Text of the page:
Study Finds Molecule in Lymphatic System Implicated in Autoimmune Diseases
A study by investigators at Hospital for Special Surgery (HSS) has discovered a molecule in the lymphatic system that has the potential to play a role in autoimmune disease. The study, “Lymph node stromal CCL2 limits antibody responses,” was published online today in the journal Science Immunology.
Lead investigator Theresa Lu, MD, PhD, senior scientist in the Autoimmunity and Inflammation Program at the HSS Research Institute, answered questions about her group’s study.
1 - What prompted you to launch this study?
We aim to gain a better understanding of how the immune system works. A healthy immune system defends the body against diseases and infection. When someone has an autoimmune disease, the immune system malfunctions and the body mistakenly attacks healthy cells, tissues and organs. Rheumatoid arthritis, lupus and scleroderma are examples of autoimmune diseases.
If we can elucidate the underlying mechanism that causes autoimmune and inflammatory conditions, we can develop ways to correct the immune system flaws that lead to disease.
2 – What was the focus of your study?
Our study focused on the lymphoid tissues, which house immune cells and are the sites of immune cell activation. The lymphoid tissues include the tonsils, spleen and lymph nodes.
3 - What were the main findings of your study?
The lymphoid tissues contain structural elements, such as fibroblasts and blood vessels. These structural elements were thought to mainly provide an infrastructure for the immune cells, but recent advances in the field have shown that they actively shape immune cell responses, and multiple populations of fibroblasts have different functions.
We found that one fibroblast population expressed a molecule called CCL2 in the area of antibody-secreting immune cells, called plasma cells. We focused on the CCL2-expressing fibroblasts to see if they regulate plasma cell function. We found that CCL2 limits the magnitude of plasma cell responses by acting on an intermediary cell to reduce plasma cell survival. This was surprising in some ways, as CCL2 can also promote inflammation, and yet we are finding a role in limiting immune responses. This underscores the multiple functions that any molecule can have in different contexts.
Our findings have implications for better understanding autoimmune diseases. Plasma cells in autoimmune diseases generate autoantibodies that then deposit and cause inflammation in organs such as the kidneys and skin.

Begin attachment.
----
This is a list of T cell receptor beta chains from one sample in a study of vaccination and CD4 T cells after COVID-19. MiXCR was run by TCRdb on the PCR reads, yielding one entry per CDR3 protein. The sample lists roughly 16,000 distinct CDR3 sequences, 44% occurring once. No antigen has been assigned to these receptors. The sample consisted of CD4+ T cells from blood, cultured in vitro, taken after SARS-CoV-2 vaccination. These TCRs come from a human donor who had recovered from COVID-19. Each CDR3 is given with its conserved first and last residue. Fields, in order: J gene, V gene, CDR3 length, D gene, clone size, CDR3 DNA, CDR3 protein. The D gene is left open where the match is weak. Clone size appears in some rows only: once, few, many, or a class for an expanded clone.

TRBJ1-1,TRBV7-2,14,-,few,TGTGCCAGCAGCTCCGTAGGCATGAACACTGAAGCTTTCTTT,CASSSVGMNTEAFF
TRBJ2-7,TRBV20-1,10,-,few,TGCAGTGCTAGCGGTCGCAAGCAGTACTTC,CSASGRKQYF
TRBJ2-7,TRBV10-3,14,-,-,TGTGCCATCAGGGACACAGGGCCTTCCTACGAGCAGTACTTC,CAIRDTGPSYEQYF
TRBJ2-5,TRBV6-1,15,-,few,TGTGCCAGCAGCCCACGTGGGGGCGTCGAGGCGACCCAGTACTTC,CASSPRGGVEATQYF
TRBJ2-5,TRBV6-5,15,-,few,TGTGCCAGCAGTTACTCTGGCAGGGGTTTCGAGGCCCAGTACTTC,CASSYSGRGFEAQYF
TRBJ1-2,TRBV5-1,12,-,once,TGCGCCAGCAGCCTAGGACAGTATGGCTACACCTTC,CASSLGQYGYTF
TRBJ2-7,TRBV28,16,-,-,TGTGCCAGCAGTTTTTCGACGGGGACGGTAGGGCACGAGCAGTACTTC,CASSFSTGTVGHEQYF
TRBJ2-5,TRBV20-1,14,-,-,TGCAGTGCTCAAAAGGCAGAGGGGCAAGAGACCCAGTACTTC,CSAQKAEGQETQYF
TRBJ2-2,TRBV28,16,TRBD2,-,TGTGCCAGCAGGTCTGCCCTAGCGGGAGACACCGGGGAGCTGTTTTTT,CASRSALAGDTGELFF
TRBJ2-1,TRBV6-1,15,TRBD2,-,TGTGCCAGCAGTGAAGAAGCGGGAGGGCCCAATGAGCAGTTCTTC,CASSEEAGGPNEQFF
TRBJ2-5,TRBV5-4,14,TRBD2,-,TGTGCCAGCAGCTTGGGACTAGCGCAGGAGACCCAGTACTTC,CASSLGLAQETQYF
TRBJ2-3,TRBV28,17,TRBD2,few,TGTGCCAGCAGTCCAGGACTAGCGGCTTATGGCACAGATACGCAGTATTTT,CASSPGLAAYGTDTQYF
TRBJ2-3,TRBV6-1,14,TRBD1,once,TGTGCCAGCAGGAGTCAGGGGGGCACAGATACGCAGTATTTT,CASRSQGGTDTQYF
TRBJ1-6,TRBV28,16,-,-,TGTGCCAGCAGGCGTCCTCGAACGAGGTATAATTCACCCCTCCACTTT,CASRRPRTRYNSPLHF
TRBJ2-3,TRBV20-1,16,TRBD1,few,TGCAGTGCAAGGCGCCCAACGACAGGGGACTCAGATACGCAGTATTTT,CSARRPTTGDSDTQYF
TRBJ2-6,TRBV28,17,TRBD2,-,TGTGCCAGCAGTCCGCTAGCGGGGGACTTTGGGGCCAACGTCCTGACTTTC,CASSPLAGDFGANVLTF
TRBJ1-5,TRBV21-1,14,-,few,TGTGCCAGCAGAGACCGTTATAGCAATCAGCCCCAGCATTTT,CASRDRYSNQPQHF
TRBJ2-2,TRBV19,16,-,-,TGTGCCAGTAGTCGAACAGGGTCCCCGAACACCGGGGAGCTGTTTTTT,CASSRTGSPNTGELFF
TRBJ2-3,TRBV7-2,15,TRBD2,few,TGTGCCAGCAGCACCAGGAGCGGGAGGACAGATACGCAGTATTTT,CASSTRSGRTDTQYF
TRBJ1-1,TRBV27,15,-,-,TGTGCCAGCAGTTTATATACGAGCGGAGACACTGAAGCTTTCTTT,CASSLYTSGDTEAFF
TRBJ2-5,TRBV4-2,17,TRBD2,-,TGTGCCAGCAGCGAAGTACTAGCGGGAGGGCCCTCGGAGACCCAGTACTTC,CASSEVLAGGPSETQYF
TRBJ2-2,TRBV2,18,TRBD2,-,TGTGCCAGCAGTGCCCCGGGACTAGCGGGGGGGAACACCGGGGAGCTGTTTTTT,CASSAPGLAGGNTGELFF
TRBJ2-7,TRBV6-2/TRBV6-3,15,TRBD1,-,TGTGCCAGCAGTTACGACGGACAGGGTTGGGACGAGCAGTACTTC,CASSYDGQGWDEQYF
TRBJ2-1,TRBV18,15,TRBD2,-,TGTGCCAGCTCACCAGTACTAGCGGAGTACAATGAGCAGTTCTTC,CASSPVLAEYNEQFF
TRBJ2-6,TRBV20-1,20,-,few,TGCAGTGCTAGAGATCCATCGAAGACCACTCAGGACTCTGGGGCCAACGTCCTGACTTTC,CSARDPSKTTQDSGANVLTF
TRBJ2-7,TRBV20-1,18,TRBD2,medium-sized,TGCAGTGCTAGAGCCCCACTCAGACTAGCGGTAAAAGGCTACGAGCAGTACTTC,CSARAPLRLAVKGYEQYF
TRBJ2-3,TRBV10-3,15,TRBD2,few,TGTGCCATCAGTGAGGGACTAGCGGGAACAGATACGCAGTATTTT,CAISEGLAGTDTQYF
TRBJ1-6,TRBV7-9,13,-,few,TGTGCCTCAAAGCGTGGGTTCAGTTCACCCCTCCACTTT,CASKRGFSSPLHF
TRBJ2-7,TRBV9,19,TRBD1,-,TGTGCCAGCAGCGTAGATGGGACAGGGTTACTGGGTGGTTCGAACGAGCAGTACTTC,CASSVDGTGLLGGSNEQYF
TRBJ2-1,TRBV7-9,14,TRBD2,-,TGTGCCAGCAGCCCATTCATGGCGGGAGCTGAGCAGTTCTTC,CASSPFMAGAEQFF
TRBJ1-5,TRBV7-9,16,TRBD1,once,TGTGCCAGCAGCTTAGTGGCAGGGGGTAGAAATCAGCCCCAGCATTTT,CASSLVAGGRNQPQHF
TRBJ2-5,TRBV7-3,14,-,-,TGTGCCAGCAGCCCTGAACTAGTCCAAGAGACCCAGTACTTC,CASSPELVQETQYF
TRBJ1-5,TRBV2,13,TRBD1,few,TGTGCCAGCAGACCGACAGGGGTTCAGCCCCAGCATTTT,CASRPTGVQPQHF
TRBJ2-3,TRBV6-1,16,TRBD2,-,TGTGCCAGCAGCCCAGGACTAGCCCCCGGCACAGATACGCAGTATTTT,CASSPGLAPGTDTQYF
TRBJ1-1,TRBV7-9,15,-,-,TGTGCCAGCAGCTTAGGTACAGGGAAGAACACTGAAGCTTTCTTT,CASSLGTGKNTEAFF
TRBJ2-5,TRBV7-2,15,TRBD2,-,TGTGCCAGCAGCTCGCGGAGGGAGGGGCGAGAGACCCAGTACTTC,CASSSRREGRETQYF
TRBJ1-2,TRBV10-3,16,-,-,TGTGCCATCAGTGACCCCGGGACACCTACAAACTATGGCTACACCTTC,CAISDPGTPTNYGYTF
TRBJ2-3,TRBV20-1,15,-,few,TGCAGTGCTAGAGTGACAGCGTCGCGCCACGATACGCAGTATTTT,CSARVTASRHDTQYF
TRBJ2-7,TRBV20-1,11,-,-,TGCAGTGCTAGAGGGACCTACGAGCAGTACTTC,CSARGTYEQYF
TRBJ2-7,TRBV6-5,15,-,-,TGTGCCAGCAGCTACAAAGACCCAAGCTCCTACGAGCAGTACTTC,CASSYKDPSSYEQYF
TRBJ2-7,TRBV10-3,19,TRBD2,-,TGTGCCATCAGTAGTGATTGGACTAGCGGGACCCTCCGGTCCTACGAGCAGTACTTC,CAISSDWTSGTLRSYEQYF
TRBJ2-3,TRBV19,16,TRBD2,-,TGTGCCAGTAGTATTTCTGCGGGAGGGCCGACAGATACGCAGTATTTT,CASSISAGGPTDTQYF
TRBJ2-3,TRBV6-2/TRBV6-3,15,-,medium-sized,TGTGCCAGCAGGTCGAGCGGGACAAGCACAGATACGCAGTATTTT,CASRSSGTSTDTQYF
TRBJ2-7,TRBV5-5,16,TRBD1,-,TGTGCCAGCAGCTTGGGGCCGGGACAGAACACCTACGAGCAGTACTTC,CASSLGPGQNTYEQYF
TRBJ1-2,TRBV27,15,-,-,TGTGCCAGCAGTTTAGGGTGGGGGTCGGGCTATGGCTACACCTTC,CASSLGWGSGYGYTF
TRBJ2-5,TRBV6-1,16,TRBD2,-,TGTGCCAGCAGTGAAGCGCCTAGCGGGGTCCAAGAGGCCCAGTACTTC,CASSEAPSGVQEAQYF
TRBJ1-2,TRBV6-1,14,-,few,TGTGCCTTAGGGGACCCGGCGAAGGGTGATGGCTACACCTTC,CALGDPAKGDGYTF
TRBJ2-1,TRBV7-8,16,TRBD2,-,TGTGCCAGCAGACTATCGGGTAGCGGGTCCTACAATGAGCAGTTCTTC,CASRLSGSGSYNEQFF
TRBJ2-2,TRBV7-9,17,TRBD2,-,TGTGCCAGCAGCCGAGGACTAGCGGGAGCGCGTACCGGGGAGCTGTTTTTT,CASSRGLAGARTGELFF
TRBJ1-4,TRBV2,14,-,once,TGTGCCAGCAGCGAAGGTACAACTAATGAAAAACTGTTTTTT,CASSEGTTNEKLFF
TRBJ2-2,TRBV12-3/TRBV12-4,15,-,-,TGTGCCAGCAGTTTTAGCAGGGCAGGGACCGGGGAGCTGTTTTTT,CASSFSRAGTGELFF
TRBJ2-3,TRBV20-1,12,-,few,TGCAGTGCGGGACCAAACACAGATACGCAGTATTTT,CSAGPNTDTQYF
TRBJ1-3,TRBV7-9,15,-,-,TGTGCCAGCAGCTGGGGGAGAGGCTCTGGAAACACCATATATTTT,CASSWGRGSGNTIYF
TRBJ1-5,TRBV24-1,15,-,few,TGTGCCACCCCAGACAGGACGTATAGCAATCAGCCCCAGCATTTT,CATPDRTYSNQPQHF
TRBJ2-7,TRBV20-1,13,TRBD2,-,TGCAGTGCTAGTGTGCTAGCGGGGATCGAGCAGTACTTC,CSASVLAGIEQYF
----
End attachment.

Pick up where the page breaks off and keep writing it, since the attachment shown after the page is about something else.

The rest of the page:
4 - Why are your findings important?
By understanding that plasma cells can be controlled by this subset of fibroblasts, we can study these fibroblasts to see if they are perhaps not working properly in autoimmune and inflammatory diseases. We can then search for a way correct the malfunction, so they are less likely to cause disease.
As the immune system is so central to how well our bodies function and often acts in similar ways in a number of different settings, what we are learning about manipulating fibroblasts can also help the biomedical community better understand how to treat related processes, such as healing after musculoskeletal injury, fighting cancer and fighting infections. For example, medications used in adults and children with different forms of autoimmune inflammatory arthritis or lupus are being examined in the setting of coronavirus infections. We all learn from each other.
5 - Why is this an exciting line of research, and how long have you been studying this topic?
We have been studying the vasculature and fibroblasts of lymph nodes for 16 years.
Research entails a lot of people working together: Dragos Dasoveanu, PhD, was the first author of the study, and he did the work in my lab at HSS with Will Shipman, PhD; Susan Chyou, BA; and Varsha Kumar, PhD. In addition, we had collaborators at research centers in New York, Switzerland and Australia for this study.
HSS is the world’s leading academic medical center focused on musculoskeletal health. At its core is Hospital for Special Surgery, nationally ranked No. 1 in orthopedics (for the tenth consecutive year), No. 3 in rheumatology by U.S. News & World Report (2019-2020), and named a leader in pediatric orthopedics by U.S. News & World Report “Best Children’s Hospitals” list (2019-2020). Founded in 1863, the Hospital has the lowest complication and readmission rates in the nation for orthopedics, and among the lowest infection rates. HSS was the first in New York State to receive Magnet Recognition for Excellence in Nursing Service from the American Nurses Credentialing Center four consecutive times. The global standard total knee replacement was developed at HSS in 1969. An affiliate of Weill Cornell Medical College, HSS has a main campus in New York City and facilities in New Jersey, Connecticut and in the Long Island and Westchester County regions of New York State, as well as in Florida. In addition to patient care, HSS leads the field in research, innovation and education. The HSS Research Institute comprises 20 laboratories and 300 staff members focused on leading the advancement of musculoskeletal health through prevention of degeneration, tissue repair and tissue regeneration. The HSS Global Innovation Institute was formed in 2016 to realize the potential of new drugs, therapeutics and devices. The HSS Education Institute is a trusted leader in advancing musculoskeletal knowledge and research for physicians, nurses, allied health professionals, academic trainees, and consumers in more than 130 countries. Through HSS Global Ventures, the institution is collaborating with medical centers and other organizations to advance the quality and value of musculoskeletal care and to make world-class HSS care more widely accessible nationally and internationally. www.hss.edu.